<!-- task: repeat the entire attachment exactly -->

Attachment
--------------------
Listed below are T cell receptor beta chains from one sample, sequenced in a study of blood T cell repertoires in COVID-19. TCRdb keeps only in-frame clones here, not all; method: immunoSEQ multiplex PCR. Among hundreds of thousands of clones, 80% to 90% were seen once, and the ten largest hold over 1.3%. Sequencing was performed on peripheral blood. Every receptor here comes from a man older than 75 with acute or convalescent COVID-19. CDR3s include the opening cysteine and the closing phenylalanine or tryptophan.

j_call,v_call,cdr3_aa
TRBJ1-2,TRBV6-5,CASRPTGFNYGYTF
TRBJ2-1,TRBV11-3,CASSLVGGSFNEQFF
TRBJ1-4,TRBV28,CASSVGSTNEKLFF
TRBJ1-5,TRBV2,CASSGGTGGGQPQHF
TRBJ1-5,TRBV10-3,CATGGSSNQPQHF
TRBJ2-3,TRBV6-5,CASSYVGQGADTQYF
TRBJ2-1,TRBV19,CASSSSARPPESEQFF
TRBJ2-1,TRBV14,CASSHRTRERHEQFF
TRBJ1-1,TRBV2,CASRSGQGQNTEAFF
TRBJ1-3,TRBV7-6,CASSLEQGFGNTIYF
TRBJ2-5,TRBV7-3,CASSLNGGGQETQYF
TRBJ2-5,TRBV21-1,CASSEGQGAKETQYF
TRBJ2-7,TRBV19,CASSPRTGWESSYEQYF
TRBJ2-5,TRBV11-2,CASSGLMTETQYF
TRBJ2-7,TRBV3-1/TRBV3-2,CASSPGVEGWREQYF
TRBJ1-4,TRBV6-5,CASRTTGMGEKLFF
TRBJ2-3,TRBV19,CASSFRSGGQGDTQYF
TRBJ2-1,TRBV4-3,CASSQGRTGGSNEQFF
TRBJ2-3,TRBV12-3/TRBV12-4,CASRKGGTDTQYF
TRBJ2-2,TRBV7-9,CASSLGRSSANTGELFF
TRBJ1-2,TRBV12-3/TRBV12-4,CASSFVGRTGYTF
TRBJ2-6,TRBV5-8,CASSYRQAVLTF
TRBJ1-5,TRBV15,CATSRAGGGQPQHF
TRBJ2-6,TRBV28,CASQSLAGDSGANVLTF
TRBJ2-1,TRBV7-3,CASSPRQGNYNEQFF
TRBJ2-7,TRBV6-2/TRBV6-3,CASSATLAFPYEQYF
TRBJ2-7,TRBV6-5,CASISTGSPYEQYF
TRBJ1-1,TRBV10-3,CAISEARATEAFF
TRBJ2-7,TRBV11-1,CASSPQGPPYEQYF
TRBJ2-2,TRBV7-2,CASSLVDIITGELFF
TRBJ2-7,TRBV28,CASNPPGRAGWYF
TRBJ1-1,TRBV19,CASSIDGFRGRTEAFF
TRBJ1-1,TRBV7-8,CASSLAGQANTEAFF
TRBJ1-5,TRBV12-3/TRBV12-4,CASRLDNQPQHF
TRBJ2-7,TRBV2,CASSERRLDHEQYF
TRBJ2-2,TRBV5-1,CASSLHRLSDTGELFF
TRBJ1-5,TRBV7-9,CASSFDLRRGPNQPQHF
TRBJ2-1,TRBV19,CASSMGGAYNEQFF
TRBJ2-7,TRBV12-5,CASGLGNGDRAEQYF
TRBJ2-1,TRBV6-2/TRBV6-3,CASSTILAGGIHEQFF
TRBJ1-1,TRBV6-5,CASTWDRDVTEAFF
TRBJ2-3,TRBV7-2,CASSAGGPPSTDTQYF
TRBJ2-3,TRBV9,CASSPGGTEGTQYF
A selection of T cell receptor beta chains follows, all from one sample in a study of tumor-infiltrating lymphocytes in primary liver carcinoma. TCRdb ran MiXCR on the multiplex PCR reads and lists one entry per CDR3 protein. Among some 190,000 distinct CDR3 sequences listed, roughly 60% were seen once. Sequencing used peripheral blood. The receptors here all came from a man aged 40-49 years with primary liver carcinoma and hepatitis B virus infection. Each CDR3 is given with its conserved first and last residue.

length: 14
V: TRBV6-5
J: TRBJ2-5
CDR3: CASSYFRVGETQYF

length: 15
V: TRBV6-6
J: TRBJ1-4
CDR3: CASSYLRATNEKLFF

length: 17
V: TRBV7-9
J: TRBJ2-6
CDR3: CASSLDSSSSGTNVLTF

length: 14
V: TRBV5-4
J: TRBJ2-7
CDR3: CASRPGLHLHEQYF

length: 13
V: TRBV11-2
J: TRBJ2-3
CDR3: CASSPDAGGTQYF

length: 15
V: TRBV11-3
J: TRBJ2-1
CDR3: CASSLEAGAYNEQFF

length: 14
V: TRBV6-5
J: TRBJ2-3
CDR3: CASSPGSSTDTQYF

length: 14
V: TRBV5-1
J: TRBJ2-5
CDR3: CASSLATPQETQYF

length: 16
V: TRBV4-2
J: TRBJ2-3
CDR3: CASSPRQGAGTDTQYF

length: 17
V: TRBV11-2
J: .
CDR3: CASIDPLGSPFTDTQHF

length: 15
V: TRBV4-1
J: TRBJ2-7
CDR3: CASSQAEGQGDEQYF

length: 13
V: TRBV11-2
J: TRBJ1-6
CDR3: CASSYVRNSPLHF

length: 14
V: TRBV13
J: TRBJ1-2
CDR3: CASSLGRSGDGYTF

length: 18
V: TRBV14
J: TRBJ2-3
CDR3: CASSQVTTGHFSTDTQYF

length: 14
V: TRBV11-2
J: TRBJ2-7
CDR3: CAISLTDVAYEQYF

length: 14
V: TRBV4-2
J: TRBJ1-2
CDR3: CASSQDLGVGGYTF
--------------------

Listed below are T cell receptor beta chains from one sample, sequenced in a study of blood T cell repertoires in COVID-19. TCRdb keeps only in-frame clones here, not all; method: immunoSEQ multiplex PCR. Among hundreds of thousands of clones, 80% to 90% were seen once, and the ten largest hold over 1.3%. Sequencing was performed on peripheral blood. Every receptor here comes from a man older than 75 with acute or convalescent COVID-19. CDR3s include the opening cysteine and the closing phenylalanine or tryptophan.

j_call,v_call,cdr3_aa
TRBJ1-2,TRBV6-5,CASRPTGFNYGYTF
TRBJ2-1,TRBV11-3,CASSLVGGSFNEQFF
TRBJ1-4,TRBV28,CASSVGSTNEKLFF
TRBJ1-5,TRBV2,CASSGGTGGGQPQHF
TRBJ1-5,TRBV10-3,CATGGSSNQPQHF
TRBJ2-3,TRBV6-5,CASSYVGQGADTQYF
TRBJ2-1,TRBV19,CASSSSARPPESEQFF
TRBJ2-1,TRBV14,CASSHRTRERHEQFF
TRBJ1-1,TRBV2,CASRSGQGQNTEAFF
TRBJ1-3,TRBV7-6,CASSLEQGFGNTIYF
TRBJ2-5,TRBV7-3,CASSLNGGGQETQYF
TRBJ2-5,TRBV21-1,CASSEGQGAKETQYF
TRBJ2-7,TRBV19,CASSPRTGWESSYEQYF
TRBJ2-5,TRBV11-2,CASSGLMTETQYF
TRBJ2-7,TRBV3-1/TRBV3-2,CASSPGVEGWREQYF
TRBJ1-4,TRBV6-5,CASRTTGMGEKLFF
TRBJ2-3,TRBV19,CASSFRSGGQGDTQYF
TRBJ2-1,TRBV4-3,CASSQGRTGGSNEQFF
TRBJ2-3,TRBV12-3/TRBV12-4,CASRKGGTDTQYF
TRBJ2-2,TRBV7-9,CASSLGRSSANTGELFF
TRBJ1-2,TRBV12-3/TRBV12-4,CASSFVGRTGYTF
TRBJ2-6,TRBV5-8,CASSYRQAVLTF
TRBJ1-5,TRBV15,CATSRAGGGQPQHF
TRBJ2-6,TRBV28,CASQSLAGDSGANVLTF
TRBJ2-1,TRBV7-3,CASSPRQGNYNEQFF
TRBJ2-7,TRBV6-2/TRBV6-3,CASSATLAFPYEQYF
TRBJ2-7,TRBV6-5,CASISTGSPYEQYF
TRBJ1-1,TRBV10-3,CAISEARATEAFF
TRBJ2-7,TRBV11-1,CASSPQGPPYEQYF
TRBJ2-2,TRBV7-2,CASSLVDIITGELFF
TRBJ2-7,TRBV28,CASNPPGRAGWYF
TRBJ1-1,TRBV19,CASSIDGFRGRTEAFF
TRBJ1-1,TRBV7-8,CASSLAGQANTEAFF
TRBJ1-5,TRBV12-3/TRBV12-4,CASRLDNQPQHF
TRBJ2-7,TRBV2,CASSERRLDHEQYF
TRBJ2-2,TRBV5-1,CASSLHRLSDTGELFF
TRBJ1-5,TRBV7-9,CASSFDLRRGPNQPQHF
TRBJ2-1,TRBV19,CASSMGGAYNEQFF
TRBJ2-7,TRBV12-5,CASGLGNGDRAEQYF
TRBJ2-1,TRBV6-2/TRBV6-3,CASSTILAGGIHEQFF
TRBJ1-1,TRBV6-5,CASTWDRDVTEAFF
TRBJ2-3,TRBV7-2,CASSAGGPPSTDTQYF
TRBJ2-3,TRBV9,CASSPGGTEGTQYF
A selection of T cell receptor beta chains follows, all from one sample in a study of tumor-infiltrating lymphocytes in primary liver carcinoma. TCRdb ran MiXCR on the multiplex PCR reads and lists one entry per CDR3 protein. Among some 190,000 distinct CDR3 sequences listed, roughly 60% were seen once. Sequencing used peripheral blood. The receptors here all came from a man aged 40-49 years with primary liver carcinoma and hepatitis B virus infection. Each CDR3 is given with its conserved first and last residue.

length: 14
V: TRBV6-5
J: TRBJ2-5
CDR3: CASSYFRVGETQYF

length: 15
V: TRBV6-6
J: TRBJ1-4
CDR3: CASSYLRATNEKLFF

length: 17
V: TRBV7-9
J: TRBJ2-6
CDR3: CASSLDSSSSGTNVLTF

length: 14
V: TRBV5-4
J: TRBJ2-7
CDR3: CASRPGLHLHEQYF

length: 13
V: TRBV11-2
J: TRBJ2-3
CDR3: CASSPDAGGTQYF

length: 15
V: TRBV11-3
J: TRBJ2-1
CDR3: CASSLEAGAYNEQFF

length: 14
V: TRBV6-5
J: TRBJ2-3
CDR3: CASSPGSSTDTQYF

length: 14
V: TRBV5-1
J: TRBJ2-5
CDR3: CASSLATPQETQYF

length: 16
V: TRBV4-2
J: TRBJ2-3
CDR3: CASSPRQGAGTDTQYF

length: 17
V: TRBV11-2
J: .
CDR3: CASIDPLGSPFTDTQHF

length: 15
V: TRBV4-1
J: TRBJ2-7
CDR3: CASSQAEGQGDEQYF

length: 13
V: TRBV11-2
J: TRBJ1-6
CDR3: CASSYVRNSPLHF

length: 14
V: TRBV13
J: TRBJ1-2
CDR3: CASSLGRSGDGYTF

length: 18
V: TRBV14
J: TRBJ2-3
CDR3: CASSQVTTGHFSTDTQYF

length: 14
V: TRBV11-2
J: TRBJ2-7
CDR3: CAISLTDVAYEQYF

length: 14
V: TRBV4-2
J: TRBJ1-2
CDR3: CASSQDLGVGGYTF